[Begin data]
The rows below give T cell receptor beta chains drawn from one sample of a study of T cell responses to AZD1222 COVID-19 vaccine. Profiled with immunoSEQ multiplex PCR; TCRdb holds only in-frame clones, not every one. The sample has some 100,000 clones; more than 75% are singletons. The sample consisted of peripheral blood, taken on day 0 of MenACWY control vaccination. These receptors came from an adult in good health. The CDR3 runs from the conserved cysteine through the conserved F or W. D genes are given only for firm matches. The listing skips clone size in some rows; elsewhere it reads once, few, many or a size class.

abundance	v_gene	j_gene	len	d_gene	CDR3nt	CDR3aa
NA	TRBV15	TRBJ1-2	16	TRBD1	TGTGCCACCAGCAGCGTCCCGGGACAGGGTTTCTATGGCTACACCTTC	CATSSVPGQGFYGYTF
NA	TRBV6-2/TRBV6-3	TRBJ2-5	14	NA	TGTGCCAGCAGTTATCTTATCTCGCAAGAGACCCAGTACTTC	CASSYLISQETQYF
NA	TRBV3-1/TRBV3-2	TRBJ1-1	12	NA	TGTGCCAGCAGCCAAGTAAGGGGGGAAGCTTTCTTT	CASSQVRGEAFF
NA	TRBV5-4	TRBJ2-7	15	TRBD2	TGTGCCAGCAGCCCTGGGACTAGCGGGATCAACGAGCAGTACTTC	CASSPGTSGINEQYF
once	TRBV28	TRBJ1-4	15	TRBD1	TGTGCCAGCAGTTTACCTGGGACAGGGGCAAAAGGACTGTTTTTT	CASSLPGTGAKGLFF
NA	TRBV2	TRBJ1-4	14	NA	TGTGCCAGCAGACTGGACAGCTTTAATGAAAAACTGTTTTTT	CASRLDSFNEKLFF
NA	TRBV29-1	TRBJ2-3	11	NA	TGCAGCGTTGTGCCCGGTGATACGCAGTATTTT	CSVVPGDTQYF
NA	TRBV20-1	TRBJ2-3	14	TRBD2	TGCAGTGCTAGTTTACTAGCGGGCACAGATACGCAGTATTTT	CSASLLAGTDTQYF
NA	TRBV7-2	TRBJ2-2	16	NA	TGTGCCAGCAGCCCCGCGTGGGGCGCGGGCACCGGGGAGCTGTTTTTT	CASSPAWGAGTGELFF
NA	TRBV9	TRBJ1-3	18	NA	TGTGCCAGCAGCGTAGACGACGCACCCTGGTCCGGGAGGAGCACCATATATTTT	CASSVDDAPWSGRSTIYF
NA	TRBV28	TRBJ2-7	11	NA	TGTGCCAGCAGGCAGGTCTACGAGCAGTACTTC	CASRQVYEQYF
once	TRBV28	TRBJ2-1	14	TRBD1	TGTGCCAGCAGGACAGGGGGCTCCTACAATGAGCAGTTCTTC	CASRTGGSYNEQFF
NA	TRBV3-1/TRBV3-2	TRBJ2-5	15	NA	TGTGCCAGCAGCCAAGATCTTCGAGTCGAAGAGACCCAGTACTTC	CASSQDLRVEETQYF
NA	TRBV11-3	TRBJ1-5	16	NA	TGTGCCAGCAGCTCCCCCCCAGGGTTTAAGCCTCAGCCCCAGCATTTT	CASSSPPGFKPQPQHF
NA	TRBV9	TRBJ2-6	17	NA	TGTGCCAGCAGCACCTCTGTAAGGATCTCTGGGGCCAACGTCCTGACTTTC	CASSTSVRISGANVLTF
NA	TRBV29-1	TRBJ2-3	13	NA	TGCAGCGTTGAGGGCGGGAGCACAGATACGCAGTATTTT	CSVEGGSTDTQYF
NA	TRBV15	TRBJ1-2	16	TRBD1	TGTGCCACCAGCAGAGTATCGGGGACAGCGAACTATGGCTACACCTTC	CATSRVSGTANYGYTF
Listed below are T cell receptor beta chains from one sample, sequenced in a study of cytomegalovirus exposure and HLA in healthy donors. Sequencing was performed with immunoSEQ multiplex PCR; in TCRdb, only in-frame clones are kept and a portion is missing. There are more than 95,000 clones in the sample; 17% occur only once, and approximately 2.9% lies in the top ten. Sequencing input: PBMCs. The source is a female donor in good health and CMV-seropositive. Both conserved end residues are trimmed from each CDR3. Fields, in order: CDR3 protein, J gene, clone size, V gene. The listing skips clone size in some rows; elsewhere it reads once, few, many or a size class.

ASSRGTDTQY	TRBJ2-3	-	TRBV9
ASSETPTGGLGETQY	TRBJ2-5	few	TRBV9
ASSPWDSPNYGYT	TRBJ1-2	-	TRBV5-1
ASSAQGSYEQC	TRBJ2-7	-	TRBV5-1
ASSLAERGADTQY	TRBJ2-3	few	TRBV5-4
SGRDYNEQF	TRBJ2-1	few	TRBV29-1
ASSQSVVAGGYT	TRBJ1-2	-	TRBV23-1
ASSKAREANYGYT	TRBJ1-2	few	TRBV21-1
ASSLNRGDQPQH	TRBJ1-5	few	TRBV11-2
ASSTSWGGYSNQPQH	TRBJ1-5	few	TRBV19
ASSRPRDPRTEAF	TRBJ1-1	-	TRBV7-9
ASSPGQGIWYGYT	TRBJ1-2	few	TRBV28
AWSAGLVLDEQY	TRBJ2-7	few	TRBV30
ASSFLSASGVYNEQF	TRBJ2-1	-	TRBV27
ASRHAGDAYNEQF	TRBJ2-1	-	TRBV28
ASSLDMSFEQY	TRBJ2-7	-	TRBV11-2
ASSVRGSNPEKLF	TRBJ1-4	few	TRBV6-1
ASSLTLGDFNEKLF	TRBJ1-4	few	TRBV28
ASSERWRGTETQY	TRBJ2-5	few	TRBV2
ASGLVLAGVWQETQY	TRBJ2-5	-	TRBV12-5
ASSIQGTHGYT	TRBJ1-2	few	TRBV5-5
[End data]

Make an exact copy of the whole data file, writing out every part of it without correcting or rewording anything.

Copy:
The rows below give T cell receptor beta chains drawn from one sample of a study of T cell responses to AZD1222 COVID-19 vaccine. Profiled with immunoSEQ multiplex PCR; TCRdb holds only in-frame clones, not every one. The sample has some 100,000 clones; more than 75% are singletons. The sample consisted of peripheral blood, taken on day 0 of MenACWY control vaccination. These receptors came from an adult in good health. The CDR3 runs from the conserved cysteine through the conserved F or W. D genes are given only for firm matches. The listing skips clone size in some rows; elsewhere it reads once, few, many or a size class.

abundance	v_gene	j_gene	len	d_gene	CDR3nt	CDR3aa
NA	TRBV15	TRBJ1-2	16	TRBD1	TGTGCCACCAGCAGCGTCCCGGGACAGGGTTTCTATGGCTACACCTTC	CATSSVPGQGFYGYTF
NA	TRBV6-2/TRBV6-3	TRBJ2-5	14	NA	TGTGCCAGCAGTTATCTTATCTCGCAAGAGACCCAGTACTTC	CASSYLISQETQYF
NA	TRBV3-1/TRBV3-2	TRBJ1-1	12	NA	TGTGCCAGCAGCCAAGTAAGGGGGGAAGCTTTCTTT	CASSQVRGEAFF
NA	TRBV5-4	TRBJ2-7	15	TRBD2	TGTGCCAGCAGCCCTGGGACTAGCGGGATCAACGAGCAGTACTTC	CASSPGTSGINEQYF
once	TRBV28	TRBJ1-4	15	TRBD1	TGTGCCAGCAGTTTACCTGGGACAGGGGCAAAAGGACTGTTTTTT	CASSLPGTGAKGLFF
NA	TRBV2	TRBJ1-4	14	NA	TGTGCCAGCAGACTGGACAGCTTTAATGAAAAACTGTTTTTT	CASRLDSFNEKLFF
NA	TRBV29-1	TRBJ2-3	11	NA	TGCAGCGTTGTGCCCGGTGATACGCAGTATTTT	CSVVPGDTQYF
NA	TRBV20-1	TRBJ2-3	14	TRBD2	TGCAGTGCTAGTTTACTAGCGGGCACAGATACGCAGTATTTT	CSASLLAGTDTQYF
NA	TRBV7-2	TRBJ2-2	16	NA	TGTGCCAGCAGCCCCGCGTGGGGCGCGGGCACCGGGGAGCTGTTTTTT	CASSPAWGAGTGELFF
NA	TRBV9	TRBJ1-3	18	NA	TGTGCCAGCAGCGTAGACGACGCACCCTGGTCCGGGAGGAGCACCATATATTTT	CASSVDDAPWSGRSTIYF
NA	TRBV28	TRBJ2-7	11	NA	TGTGCCAGCAGGCAGGTCTACGAGCAGTACTTC	CASRQVYEQYF
once	TRBV28	TRBJ2-1	14	TRBD1	TGTGCCAGCAGGACAGGGGGCTCCTACAATGAGCAGTTCTTC	CASRTGGSYNEQFF
NA	TRBV3-1/TRBV3-2	TRBJ2-5	15	NA	TGTGCCAGCAGCCAAGATCTTCGAGTCGAAGAGACCCAGTACTTC	CASSQDLRVEETQYF
NA	TRBV11-3	TRBJ1-5	16	NA	TGTGCCAGCAGCTCCCCCCCAGGGTTTAAGCCTCAGCCCCAGCATTTT	CASSSPPGFKPQPQHF
NA	TRBV9	TRBJ2-6	17	NA	TGTGCCAGCAGCACCTCTGTAAGGATCTCTGGGGCCAACGTCCTGACTTTC	CASSTSVRISGANVLTF
NA	TRBV29-1	TRBJ2-3	13	NA	TGCAGCGTTGAGGGCGGGAGCACAGATACGCAGTATTTT	CSVEGGSTDTQYF
NA	TRBV15	TRBJ1-2	16	TRBD1	TGTGCCACCAGCAGAGTATCGGGGACAGCGAACTATGGCTACACCTTC	CATSRVSGTANYGYTF
Listed below are T cell receptor beta chains from one sample, sequenced in a study of cytomegalovirus exposure and HLA in healthy donors. Sequencing was performed with immunoSEQ multiplex PCR; in TCRdb, only in-frame clones are kept and a portion is missing. There are more than 95,000 clones in the sample; 17% occur only once, and approximately 2.9% lies in the top ten. Sequencing input: PBMCs. The source is a female donor in good health and CMV-seropositive. Both conserved end residues are trimmed from each CDR3. Fields, in order: CDR3 protein, J gene, clone size, V gene. The listing skips clone size in some rows; elsewhere it reads once, few, many or a size class.

ASSRGTDTQY	TRBJ2-3	-	TRBV9
ASSETPTGGLGETQY	TRBJ2-5	few	TRBV9
ASSPWDSPNYGYT	TRBJ1-2	-	TRBV5-1
ASSAQGSYEQC	TRBJ2-7	-	TRBV5-1
ASSLAERGADTQY	TRBJ2-3	few	TRBV5-4
SGRDYNEQF	TRBJ2-1	few	TRBV29-1
ASSQSVVAGGYT	TRBJ1-2	-	TRBV23-1
ASSKAREANYGYT	TRBJ1-2	few	TRBV21-1
ASSLNRGDQPQH	TRBJ1-5	few	TRBV11-2
ASSTSWGGYSNQPQH	TRBJ1-5	few	TRBV19
ASSRPRDPRTEAF	TRBJ1-1	-	TRBV7-9
ASSPGQGIWYGYT	TRBJ1-2	few	TRBV28
AWSAGLVLDEQY	TRBJ2-7	few	TRBV30
ASSFLSASGVYNEQF	TRBJ2-1	-	TRBV27
ASRHAGDAYNEQF	TRBJ2-1	-	TRBV28
ASSLDMSFEQY	TRBJ2-7	-	TRBV11-2
ASSVRGSNPEKLF	TRBJ1-4	few	TRBV6-1
ASSLTLGDFNEKLF	TRBJ1-4	few	TRBV28
ASSERWRGTETQY	TRBJ2-5	few	TRBV2
ASGLVLAGVWQETQY	TRBJ2-5	-	TRBV12-5
ASSIQGTHGYT	TRBJ1-2	few	TRBV5-5